The Fremont Unified School District (FUSD) and the Fremont Unified Teachers Association (FUDTA) reached a “Tentative Agreement” for the 2010-2011 school year, after months of negotiations. Out of FUDTA’s 1,800 members, approximately 92 percent or 925 members voted overwhelmingly for the contract.
A bit of bright news is that that elementary prep or specialty teachers which were predominately eliminated last year, will be returning for 50 percent of their time. The union and district had to make some concessions in that teachers will have to take six furlough days, resulting in students losing three days of instruction. Additionally, most elementary class sizes are being geared for 28 to one.
The Fremont School Management Association (FSMA) also agreed to a similar 3.21 percent work-year reduction.
The FUDTA and FSMA reductions are expected to snip off another $9.2 million from the district’s deficit.
Parents Matt Stewart, Gail Edwards-Bryan and Lisa Ogrey took turns at the podium, speaking out against the class size increase with Ogrey stating, “I feel that the negotiations didn’t take the kids and their education into consideration. You’re supposed to represent our wishes and were elected by us.”
Trustee Ivy Wu responded, “We have to do the best with the situation we are in. It’s important that we move ahead.”
The School Board voted and with 6 ayes, passed the agreements.
Save Fremont Students (SFS) Donation:
A group of enthusiastic community parents and students, headed by Virginia Hom and Subra Nathan, presented a check for $500,000 to the Board. In actuality, this amazing grassroots effort, over a period of only a few short weeks, raised over $501,367.66 with more donations still anticipated from events such as a planned fundraising gala on August 7 in Niles.
The group is also committed to help raise even more funds for the district by volunteering with the Parcel Tax committee, “Save Fremont Schools.”
“What an honor and a privilege to have students and parents work so successfully. I am very, very proud of you and all your efforts,” said Trustee Larry Sweeney.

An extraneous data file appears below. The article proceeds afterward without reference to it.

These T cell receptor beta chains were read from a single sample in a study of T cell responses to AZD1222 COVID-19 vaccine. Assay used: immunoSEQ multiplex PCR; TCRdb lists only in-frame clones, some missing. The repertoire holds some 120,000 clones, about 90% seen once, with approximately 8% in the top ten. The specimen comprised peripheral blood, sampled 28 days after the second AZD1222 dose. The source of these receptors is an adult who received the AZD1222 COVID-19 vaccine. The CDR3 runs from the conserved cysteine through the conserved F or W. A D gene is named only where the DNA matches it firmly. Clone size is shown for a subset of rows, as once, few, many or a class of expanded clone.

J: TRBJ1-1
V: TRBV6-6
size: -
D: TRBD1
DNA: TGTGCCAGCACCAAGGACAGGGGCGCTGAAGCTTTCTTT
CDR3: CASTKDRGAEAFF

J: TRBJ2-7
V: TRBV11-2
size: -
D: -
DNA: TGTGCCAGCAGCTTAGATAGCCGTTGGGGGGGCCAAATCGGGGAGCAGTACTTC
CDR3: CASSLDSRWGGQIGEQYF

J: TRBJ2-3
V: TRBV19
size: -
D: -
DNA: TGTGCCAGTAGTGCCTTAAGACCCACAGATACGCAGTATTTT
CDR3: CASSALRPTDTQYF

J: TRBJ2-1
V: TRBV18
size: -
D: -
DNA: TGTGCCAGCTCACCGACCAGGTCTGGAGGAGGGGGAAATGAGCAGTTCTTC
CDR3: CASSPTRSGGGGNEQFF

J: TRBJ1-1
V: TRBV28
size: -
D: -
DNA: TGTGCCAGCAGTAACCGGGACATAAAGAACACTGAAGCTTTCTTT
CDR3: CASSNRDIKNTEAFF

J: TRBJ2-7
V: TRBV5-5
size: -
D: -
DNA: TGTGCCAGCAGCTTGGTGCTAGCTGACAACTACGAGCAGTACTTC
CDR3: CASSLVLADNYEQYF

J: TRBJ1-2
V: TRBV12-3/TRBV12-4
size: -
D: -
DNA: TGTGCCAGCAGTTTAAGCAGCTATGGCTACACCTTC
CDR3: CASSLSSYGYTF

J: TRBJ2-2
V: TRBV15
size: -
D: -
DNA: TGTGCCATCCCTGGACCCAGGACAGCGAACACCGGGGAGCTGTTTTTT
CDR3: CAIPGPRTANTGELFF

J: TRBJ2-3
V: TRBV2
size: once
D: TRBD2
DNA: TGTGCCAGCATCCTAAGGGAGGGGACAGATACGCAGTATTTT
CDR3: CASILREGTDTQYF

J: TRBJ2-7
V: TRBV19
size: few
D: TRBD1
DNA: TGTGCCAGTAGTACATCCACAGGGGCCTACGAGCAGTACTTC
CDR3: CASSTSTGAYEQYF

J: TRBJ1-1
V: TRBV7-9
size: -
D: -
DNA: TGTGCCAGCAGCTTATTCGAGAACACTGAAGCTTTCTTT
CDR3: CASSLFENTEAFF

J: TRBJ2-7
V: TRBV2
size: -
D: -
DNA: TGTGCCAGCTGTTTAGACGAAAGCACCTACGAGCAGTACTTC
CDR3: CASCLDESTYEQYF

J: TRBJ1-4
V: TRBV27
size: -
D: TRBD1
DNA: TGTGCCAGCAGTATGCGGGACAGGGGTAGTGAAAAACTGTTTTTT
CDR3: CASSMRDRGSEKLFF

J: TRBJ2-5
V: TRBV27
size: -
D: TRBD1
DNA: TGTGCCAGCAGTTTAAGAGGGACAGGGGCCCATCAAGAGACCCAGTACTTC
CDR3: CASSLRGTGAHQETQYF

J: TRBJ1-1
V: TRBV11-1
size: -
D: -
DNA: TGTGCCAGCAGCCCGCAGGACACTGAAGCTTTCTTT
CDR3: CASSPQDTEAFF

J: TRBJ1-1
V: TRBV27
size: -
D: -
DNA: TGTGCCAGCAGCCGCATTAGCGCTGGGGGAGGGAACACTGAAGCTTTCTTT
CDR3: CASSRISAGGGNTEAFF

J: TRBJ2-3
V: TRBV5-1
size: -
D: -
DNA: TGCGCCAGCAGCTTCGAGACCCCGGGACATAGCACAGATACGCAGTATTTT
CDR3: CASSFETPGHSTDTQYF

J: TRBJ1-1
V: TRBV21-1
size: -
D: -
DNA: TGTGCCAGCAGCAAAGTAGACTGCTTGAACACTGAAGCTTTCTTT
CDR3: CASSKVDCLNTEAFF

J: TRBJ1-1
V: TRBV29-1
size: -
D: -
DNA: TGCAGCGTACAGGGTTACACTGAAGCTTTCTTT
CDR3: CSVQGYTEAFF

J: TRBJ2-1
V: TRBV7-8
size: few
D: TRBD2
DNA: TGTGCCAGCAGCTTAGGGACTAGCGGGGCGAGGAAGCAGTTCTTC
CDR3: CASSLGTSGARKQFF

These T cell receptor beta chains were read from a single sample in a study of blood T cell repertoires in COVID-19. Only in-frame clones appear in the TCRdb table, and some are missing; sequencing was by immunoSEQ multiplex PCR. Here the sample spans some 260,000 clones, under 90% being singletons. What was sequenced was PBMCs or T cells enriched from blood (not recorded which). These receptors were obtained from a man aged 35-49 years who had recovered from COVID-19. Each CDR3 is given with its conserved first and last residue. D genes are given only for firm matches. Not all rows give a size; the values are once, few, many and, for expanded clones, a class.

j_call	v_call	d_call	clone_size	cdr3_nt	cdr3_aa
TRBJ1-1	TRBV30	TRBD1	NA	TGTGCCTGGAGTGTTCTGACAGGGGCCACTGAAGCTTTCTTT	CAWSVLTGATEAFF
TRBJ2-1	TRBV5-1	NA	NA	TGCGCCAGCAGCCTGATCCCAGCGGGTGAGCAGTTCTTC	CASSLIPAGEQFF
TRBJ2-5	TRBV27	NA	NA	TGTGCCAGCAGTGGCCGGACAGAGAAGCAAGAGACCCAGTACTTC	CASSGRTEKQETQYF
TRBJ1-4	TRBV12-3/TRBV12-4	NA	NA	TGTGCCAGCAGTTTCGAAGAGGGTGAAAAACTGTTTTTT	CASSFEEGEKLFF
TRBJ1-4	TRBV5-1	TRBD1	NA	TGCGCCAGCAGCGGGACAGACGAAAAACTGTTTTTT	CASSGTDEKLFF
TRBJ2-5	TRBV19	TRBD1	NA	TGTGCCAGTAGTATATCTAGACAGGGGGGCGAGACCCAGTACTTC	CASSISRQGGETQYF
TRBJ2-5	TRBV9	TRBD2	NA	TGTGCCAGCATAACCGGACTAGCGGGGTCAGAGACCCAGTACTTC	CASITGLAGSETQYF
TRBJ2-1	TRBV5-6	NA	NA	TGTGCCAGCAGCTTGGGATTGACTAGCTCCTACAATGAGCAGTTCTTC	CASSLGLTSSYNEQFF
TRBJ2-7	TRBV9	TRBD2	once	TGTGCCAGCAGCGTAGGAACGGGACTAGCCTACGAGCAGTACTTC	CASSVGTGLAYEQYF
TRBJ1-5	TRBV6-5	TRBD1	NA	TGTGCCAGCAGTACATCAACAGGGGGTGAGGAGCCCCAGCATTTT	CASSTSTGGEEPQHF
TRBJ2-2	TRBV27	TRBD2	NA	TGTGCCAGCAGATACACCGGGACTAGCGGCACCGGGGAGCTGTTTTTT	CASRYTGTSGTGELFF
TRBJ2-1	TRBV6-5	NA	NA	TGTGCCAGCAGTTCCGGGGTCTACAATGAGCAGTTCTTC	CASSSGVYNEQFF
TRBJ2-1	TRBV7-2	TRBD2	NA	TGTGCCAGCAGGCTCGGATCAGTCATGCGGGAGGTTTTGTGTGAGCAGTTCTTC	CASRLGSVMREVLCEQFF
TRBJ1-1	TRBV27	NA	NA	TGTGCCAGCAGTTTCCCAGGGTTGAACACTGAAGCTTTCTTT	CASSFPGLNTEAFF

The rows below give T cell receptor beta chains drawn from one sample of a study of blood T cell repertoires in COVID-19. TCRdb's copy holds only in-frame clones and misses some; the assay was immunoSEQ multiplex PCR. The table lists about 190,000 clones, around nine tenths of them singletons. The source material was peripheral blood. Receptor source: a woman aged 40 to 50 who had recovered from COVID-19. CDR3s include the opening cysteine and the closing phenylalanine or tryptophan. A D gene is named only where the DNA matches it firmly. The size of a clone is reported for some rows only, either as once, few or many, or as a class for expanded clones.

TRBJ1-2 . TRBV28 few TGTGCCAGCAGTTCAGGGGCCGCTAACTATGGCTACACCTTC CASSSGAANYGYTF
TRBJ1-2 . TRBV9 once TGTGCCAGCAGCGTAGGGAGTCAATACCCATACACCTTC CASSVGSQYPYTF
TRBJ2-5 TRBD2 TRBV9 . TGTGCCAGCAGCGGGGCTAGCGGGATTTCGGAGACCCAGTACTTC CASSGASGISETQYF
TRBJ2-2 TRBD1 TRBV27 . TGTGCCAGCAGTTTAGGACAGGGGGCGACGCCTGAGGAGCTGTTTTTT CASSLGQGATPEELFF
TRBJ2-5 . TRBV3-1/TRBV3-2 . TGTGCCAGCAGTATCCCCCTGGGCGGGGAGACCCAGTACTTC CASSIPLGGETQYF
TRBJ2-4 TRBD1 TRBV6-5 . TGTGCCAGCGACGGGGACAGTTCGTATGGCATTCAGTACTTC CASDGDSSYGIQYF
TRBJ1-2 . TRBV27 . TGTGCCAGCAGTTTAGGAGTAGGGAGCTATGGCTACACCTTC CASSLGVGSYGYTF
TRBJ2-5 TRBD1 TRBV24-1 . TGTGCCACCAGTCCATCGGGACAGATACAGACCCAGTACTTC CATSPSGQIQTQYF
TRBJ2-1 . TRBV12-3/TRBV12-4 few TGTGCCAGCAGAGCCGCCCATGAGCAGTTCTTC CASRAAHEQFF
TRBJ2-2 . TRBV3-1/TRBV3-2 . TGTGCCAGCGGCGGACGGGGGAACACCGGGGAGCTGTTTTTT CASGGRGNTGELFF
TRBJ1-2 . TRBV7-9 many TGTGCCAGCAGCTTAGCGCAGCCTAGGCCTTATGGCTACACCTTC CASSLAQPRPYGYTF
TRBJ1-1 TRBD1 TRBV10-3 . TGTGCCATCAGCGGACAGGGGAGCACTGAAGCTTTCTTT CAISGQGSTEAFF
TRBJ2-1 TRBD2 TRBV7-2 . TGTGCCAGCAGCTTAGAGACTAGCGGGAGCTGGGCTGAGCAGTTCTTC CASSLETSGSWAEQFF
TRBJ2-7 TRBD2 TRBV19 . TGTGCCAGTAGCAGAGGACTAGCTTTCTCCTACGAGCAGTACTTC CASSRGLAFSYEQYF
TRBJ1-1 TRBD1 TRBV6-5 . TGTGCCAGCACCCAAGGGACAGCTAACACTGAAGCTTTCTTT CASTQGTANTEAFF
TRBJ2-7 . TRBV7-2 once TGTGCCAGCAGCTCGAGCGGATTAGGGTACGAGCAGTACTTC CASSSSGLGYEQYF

For the past six months the consulting firm of TBWB Strategies, hired by FUSD, to look into the possibility of passing a Parcel Tax to benefit the schools, has been working with Godbe Research to develop a survey and assess the feasibility of a successful funding measure to be placed on the November ballot. In order for a measure to pass it would need a two-thirds majority by the local voters.
The information presented to the Board suggested that the amount per parcel should be set at $53. All surveys suggested that most voters would find this amount to be the most acceptable.
With 53,871 parcels in Fremont, according to Assistant Superintendent Bill Stephens, there would be the potential of raising $12.8 million over five years. Those over the age of 65 would have the option to opt out.
However, former Fremont Mayor, Gus Morrison, who will be turning age 75, was there to hand over his check, feeling strongly about the need to maintain strong schools in Fremont. “Building a city, a community, the first think people always ask is, ‘How are the schools?’” said Morrison. “This is your ability to have some discretionary funds that we can use locally. Compared to a concert, $53 is not that much money. It’s about the cost of a month of coffees,” he said.
Former City Council Member, Steve Cho, echoed Morrison’s sentiments, “The welfare of a community rests solely on the educational system we provide.”
However, Niles parent Lisa Ogrey decried the use of funds spent for consultants and again expressed her wish to use the remainder towards class size reduction.
Board President, Lara York, expressed her confidence toward the voters of Fremont in passing the measure. “I see it as a return on our investment, with the passage of a Parcel Tax. We have to work hard over the next three months in that effort.”
The Board voted and with 6 ayes, passed the recommendation to proceed and place a Parcel Tax on the November ballot.